Emerging markets offer a wealth of compelling investment opportunities. They represent 35% of global output and are growing fast, close to an average of 7%, driving the economic recovery in the rest of the world in the process. And Asia’s economies are leading the way, forcing international investors to reconsider their overall cautious stance towards emerging equities. 

The key for investors in emerging markets is to strike a balance between companies that are beneficiaries of globalization and companies benefiting from the rise of the domestic consumer class in most of these markets. Kirk West, managing director of Principal Global Investor’s Asian business observes that many emerging market portfolios are concentrated in the mega-cap companies that provide exposure to the globalisation theme. Principal take a different approach. “While we expect the mega-caps to continue benefiting from globalisation,” says West, “they provide only half the advantages of investing in emerging markets. The most exciting place to invest in is companies that are leveraged to domestic consumption. The phenomenon of outsourcing has led to a significant transfer of jobs from developed economies to emerging markets, helping lift millions of people with scarce means into the ranks of a burgeoning middle class. This has caused a surge in domestic demand for goods and services in these economies, benefiting domestic companies in the retail, utilities, telecommunications, banking, consumer finance, real The group’s exposure to domestic consumption can be seen in the sector distribution of its emerging markets portfolio. As of March 31, 2010, they were overweight both the consumer discretionary and financial services sectors relative to the benchmark. They also had overweight positions in IT and materials. On a regional basis, the portfolio was overweight to south Asia, EMEA and developed Asia.

Typically until very recently, emerging markets investing has been characterised by boom followed closely by bust. Timing was the most important factor in the investment process, but now that element of risk has been all but eliminated. While earnings growth expectations for emerging markets are currently much higher (about 5%) than for the developed markets, those higher growth rates are now fully priced into relative market valuations, with both developed and emerging markets showing forward price/earnings ratios of approximately 14x to 15x. This implies earnings yields of 7%. This might seem somewhat conservative, but historically emerging markets traded at significant valuation discounts to developed markets. Over the past few years that discount has been eliminated, by virtue of emerging stock out-performance exceeding actual growth differentials creating a multiple expansion. West says, “It is difficult to argue strongly that emerging markets will continue to significantly outperform developed markets, especially in inflation-adjusted terms. That said, nominal returns should still be a bit higher in emerging over time due to higher inflation expectations and risk premiums for currency volatility. The Principal asset allocation team’s estimated long term equity risk premium over bonds is at about 4.5% versus core bonds or 5.5% over Treasuries. Emerging markets bond yields are currently at about 6.25%, so adding in the equity risk premium brings us to 10.75% to 11.75%, the higher end of the estimated range.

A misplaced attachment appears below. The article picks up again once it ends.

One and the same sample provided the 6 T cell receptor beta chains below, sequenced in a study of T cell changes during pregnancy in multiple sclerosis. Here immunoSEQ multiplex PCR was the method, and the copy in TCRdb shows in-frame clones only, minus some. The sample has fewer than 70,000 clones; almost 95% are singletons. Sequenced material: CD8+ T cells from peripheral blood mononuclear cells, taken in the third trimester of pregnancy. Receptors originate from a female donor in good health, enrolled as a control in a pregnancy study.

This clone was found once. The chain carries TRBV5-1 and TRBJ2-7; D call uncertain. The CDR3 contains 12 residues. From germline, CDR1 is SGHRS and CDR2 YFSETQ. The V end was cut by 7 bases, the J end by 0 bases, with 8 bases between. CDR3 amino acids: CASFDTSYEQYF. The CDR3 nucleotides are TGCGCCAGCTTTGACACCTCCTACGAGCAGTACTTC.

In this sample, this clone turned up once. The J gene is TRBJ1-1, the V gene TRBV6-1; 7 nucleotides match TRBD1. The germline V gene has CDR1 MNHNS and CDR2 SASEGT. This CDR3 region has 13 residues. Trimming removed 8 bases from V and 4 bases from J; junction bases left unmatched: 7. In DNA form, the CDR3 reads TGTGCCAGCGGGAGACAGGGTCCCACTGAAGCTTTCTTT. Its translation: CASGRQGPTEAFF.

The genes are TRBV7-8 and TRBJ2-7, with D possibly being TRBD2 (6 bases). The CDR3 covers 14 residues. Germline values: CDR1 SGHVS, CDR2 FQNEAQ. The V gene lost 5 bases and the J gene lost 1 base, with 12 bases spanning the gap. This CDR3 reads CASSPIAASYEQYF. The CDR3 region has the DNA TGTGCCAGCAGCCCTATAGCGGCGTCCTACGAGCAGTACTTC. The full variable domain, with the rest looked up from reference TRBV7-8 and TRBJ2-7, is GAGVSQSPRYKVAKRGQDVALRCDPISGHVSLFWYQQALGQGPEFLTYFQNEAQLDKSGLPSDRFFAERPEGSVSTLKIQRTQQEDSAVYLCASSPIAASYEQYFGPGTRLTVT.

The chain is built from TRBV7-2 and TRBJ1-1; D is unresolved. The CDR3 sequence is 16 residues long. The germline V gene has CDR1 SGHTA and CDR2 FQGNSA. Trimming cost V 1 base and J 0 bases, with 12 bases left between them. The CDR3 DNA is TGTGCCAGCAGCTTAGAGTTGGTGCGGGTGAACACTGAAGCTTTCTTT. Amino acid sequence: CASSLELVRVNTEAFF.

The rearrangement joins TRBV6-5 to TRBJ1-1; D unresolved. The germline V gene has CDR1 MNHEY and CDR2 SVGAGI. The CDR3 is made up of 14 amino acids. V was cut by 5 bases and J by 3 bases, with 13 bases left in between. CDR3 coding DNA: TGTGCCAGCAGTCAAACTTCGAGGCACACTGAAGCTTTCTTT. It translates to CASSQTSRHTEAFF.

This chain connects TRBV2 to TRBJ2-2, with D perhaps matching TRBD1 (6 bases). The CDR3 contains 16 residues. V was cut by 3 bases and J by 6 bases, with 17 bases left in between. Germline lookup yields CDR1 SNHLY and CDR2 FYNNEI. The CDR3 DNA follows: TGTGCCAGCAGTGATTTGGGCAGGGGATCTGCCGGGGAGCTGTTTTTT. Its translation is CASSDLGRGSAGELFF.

J.P.Morgan’s emerging markets team see plenty of potential in the sector on a medium term view. David Shairp, managing director and global strategist comments, “Over a two to three year horizon, Asia is still showing the greatest strength and the greatest potential for robust earnings. China remains in focus and we expect to see investors veering from worrying about China overheating to worrying about China going into recession. Our research suggests that China can continue to produce GDP growth at the 8% level and to translate that into consistent strong earnings growth. Brazil and the rest of Latin America also look attractrive.

Japanese data provider R&I Information has recently carried out a study to test the view among pension funds that emerging market stocks carry substantially more risk. Using a typical asset allocation for pension funds, they assumed a foreign stock weighting of 15%. They calculated the change in risk in the portfolio as a whole if the weighting to emerging markets was increased.

They concluded that the risk is indeed higher than for developed market equities. Whereas foreign stocks have an 18% risk factor, emerging stocks came in at 27%. “Still, considering the change in the portfolio risk at large,” says R&I, “the risk due to the inclusion of emerging market stocks is only slightly higher. For example, if 3% of the portfolio is devoted to emerging market stocks, the risk of the whole portfolio is only around 0.2 points higher than otherwise. In light of changing portfolio risk and global economic trends, pension asset managers will need to recognize anew the risk of not investing in emerging markets.”